(BLOOMBERG)Â Adam MinterÂ âÂ The American recycling business is in the dumps.Â AccordingÂ to Dave Steinert, the CEO of Waste Management, America’s largest recycling company, the industry is experiencing a “national crisis,” with almost all of America’s 2,000 high-tech recycling facilities –Â Â own — running in the red. Things are so dire that some recyclers are preparing to do the once-unthinkable:Â charge cities and their residentsÂ for accepting their recycling.
The recycling industry likes to imply that the American public, and its allegedly lax recycling habits, bear responsibility for its sinking fortunes. But before reaching for their wallets, Americans ought to scrutinize why exactly recycling companies’ promises of a low-cost green future didn’t pan out. The real turning point wasn’t a decline in Americans’ interest in recycling, but a gradual shift in what Americans started throwing away — one that many recycling companies could have, but failed to, prepare for.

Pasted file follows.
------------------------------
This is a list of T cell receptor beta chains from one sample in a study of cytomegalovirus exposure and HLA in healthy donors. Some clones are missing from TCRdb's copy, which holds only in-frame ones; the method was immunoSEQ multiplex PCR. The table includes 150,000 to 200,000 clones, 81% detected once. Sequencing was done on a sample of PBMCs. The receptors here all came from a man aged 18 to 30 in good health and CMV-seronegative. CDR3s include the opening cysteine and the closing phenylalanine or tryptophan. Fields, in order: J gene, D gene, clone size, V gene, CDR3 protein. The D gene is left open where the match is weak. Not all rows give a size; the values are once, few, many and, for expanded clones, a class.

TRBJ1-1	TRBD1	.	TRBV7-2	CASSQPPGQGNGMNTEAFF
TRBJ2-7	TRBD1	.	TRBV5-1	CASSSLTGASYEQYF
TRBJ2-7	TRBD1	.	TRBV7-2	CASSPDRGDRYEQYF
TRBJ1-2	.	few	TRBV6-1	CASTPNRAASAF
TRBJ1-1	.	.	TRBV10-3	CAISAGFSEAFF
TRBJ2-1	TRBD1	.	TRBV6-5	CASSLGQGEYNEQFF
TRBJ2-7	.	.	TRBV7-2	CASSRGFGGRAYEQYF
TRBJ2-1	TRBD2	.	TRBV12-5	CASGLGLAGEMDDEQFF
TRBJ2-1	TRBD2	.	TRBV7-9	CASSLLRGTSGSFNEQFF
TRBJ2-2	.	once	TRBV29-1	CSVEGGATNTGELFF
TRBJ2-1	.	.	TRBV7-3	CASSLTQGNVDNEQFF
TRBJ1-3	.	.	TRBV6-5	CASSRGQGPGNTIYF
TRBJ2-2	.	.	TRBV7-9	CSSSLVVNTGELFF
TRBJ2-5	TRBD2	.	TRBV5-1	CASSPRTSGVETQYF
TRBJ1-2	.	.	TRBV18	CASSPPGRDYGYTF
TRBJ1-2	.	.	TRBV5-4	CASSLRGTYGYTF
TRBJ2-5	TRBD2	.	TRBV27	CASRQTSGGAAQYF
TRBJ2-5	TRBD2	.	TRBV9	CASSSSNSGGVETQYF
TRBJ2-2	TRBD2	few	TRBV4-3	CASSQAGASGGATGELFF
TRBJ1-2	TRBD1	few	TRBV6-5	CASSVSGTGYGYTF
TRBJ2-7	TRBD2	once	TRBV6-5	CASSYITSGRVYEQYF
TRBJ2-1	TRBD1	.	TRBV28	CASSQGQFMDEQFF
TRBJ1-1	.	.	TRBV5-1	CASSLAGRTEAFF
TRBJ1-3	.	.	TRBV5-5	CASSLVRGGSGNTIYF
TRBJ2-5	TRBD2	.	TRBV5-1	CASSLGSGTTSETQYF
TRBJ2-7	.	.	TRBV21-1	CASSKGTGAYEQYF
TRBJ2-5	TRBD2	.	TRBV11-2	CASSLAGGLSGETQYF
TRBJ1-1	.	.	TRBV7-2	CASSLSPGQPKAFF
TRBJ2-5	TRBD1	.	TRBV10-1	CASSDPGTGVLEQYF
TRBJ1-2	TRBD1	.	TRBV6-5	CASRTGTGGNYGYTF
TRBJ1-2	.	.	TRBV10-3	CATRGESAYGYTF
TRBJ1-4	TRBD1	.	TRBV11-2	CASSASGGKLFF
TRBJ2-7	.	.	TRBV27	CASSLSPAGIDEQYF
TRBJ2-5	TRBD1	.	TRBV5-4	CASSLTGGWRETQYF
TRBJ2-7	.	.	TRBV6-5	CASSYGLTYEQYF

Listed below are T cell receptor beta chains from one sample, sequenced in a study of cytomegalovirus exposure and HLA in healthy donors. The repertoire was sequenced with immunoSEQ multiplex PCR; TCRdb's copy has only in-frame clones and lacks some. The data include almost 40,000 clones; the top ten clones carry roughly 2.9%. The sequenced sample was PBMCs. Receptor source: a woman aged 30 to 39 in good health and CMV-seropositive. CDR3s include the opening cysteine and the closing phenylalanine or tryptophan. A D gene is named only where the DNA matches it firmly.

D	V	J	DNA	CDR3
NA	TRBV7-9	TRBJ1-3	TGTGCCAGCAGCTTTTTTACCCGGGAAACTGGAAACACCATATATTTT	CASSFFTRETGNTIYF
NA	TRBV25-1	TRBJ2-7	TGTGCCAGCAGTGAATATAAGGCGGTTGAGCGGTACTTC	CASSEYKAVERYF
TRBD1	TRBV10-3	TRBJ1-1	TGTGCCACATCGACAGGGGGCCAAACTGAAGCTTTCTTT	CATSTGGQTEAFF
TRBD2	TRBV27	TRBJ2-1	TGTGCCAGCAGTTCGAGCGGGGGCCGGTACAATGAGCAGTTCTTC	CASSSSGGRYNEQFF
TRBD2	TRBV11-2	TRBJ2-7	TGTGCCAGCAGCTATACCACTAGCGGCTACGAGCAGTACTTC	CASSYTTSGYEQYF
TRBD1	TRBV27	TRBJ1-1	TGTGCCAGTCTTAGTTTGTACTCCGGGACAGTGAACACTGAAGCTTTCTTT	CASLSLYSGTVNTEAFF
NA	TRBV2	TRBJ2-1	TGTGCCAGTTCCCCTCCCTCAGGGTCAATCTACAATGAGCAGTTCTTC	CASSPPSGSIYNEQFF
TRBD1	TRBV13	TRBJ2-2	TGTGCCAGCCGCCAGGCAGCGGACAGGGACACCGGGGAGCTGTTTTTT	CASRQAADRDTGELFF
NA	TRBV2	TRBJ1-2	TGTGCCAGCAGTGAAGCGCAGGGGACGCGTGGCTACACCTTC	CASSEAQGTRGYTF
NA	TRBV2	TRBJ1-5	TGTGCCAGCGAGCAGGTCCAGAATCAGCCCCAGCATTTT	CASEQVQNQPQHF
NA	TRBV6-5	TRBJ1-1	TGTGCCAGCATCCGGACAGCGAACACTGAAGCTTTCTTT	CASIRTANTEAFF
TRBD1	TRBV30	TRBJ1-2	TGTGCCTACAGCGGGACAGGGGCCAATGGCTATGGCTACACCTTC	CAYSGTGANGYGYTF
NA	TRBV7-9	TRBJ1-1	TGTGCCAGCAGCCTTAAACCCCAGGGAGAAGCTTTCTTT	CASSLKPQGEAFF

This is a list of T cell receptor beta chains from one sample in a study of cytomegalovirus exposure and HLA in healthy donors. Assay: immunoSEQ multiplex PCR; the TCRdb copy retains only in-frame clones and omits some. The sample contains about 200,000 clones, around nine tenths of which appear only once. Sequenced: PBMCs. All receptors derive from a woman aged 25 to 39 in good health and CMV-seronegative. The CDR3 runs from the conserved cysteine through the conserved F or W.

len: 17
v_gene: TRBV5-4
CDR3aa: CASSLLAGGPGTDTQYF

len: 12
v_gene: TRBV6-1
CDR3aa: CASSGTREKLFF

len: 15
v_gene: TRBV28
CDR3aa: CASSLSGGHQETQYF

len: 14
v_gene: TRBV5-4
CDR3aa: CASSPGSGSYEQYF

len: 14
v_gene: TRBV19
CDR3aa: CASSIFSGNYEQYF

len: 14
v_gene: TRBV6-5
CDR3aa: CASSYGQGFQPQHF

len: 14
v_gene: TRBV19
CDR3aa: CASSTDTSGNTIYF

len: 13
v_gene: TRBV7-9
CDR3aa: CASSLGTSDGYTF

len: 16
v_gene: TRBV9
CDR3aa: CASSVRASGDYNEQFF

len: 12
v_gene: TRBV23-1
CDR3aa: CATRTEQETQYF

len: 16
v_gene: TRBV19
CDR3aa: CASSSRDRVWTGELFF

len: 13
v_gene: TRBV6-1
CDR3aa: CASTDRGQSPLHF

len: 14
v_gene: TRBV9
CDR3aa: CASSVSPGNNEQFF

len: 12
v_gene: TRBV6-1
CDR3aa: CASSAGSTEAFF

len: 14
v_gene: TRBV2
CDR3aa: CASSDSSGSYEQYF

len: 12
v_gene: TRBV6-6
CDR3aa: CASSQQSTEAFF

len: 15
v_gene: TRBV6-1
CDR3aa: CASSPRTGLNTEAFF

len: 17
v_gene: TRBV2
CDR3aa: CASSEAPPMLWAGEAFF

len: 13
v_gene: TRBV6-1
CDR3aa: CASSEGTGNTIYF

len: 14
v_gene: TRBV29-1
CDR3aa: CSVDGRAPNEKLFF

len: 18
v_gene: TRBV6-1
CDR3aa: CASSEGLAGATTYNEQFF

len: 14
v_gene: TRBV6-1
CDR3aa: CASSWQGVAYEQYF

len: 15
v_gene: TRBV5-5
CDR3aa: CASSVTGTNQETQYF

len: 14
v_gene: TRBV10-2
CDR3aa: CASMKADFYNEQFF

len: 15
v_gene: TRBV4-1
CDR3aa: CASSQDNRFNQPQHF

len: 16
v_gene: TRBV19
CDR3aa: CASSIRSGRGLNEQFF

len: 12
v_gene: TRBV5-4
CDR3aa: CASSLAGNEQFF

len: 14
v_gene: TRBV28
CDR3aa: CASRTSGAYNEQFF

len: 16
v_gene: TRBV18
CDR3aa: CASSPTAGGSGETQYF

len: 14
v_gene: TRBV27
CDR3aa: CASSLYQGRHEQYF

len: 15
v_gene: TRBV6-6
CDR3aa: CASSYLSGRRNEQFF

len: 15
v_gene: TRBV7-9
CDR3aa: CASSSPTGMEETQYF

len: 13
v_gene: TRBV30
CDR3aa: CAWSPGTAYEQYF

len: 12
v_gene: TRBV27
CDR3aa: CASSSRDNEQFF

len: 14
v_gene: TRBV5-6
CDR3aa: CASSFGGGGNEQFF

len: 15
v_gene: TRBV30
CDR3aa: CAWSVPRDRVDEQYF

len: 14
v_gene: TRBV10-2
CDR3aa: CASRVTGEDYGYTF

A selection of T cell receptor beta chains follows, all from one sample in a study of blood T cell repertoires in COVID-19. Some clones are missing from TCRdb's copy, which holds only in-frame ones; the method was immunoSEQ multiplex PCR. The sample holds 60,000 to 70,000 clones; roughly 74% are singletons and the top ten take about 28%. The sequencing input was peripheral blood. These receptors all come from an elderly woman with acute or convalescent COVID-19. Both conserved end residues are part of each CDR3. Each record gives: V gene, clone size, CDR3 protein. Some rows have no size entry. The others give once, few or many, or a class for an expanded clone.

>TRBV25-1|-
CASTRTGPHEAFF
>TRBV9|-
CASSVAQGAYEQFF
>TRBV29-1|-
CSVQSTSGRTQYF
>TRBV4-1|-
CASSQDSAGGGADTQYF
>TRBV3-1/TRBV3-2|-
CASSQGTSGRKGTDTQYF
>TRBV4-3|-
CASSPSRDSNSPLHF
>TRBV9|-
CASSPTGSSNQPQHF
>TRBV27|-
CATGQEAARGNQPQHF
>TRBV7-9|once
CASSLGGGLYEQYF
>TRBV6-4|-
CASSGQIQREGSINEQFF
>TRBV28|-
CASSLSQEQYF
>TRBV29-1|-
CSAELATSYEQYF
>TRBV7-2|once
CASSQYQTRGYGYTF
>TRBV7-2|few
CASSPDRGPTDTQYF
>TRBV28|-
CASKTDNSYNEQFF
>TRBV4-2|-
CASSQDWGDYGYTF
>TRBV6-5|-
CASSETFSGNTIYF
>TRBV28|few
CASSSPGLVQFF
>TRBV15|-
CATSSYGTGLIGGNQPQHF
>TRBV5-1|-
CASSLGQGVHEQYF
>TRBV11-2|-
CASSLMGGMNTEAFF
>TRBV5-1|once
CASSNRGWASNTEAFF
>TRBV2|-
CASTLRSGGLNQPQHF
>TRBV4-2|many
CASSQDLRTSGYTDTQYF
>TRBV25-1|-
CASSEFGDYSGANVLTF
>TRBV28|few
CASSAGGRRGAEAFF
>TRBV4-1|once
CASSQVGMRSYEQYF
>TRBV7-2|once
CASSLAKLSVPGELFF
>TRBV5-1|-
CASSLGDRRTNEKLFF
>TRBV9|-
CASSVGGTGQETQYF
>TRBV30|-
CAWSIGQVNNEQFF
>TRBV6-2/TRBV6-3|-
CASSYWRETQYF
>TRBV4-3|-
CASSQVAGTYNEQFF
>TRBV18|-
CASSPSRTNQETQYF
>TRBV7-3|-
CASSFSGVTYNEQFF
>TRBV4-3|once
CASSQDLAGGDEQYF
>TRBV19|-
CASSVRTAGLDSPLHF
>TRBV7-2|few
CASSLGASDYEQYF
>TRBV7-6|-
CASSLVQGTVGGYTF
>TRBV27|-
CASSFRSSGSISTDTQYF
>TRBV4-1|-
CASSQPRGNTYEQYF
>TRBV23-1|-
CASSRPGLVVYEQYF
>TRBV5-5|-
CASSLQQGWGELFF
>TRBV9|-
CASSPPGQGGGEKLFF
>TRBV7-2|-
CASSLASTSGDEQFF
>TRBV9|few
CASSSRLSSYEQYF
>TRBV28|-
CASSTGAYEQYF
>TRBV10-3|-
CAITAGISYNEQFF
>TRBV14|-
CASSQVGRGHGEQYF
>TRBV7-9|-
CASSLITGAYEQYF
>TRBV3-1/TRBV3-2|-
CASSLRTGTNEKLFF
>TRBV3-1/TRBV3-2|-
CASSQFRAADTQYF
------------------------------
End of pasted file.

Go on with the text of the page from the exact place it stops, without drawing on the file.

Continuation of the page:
The recycling industry’s refusal to evolve with America’s changing relationship with print newspapers is a case in point.Â According to the American Forestry & Paper Association, between 1994 and 2014, U.S. newspaper recycling rates rose from 49.8 percent to 68.9 percent, the product of recycling companies’ expansion of curbside recycling programs across the United States. But expanding recycling rates were accompanied by a worrying trend: Thanks to the Internet, the actual volume of newspapers that has ended up in bins declined during that 20-year period, from 15.81 million tons to 7.89 tons. In other words, the U.S. recycling industry has been spending a lot more money to collect a lot less paper.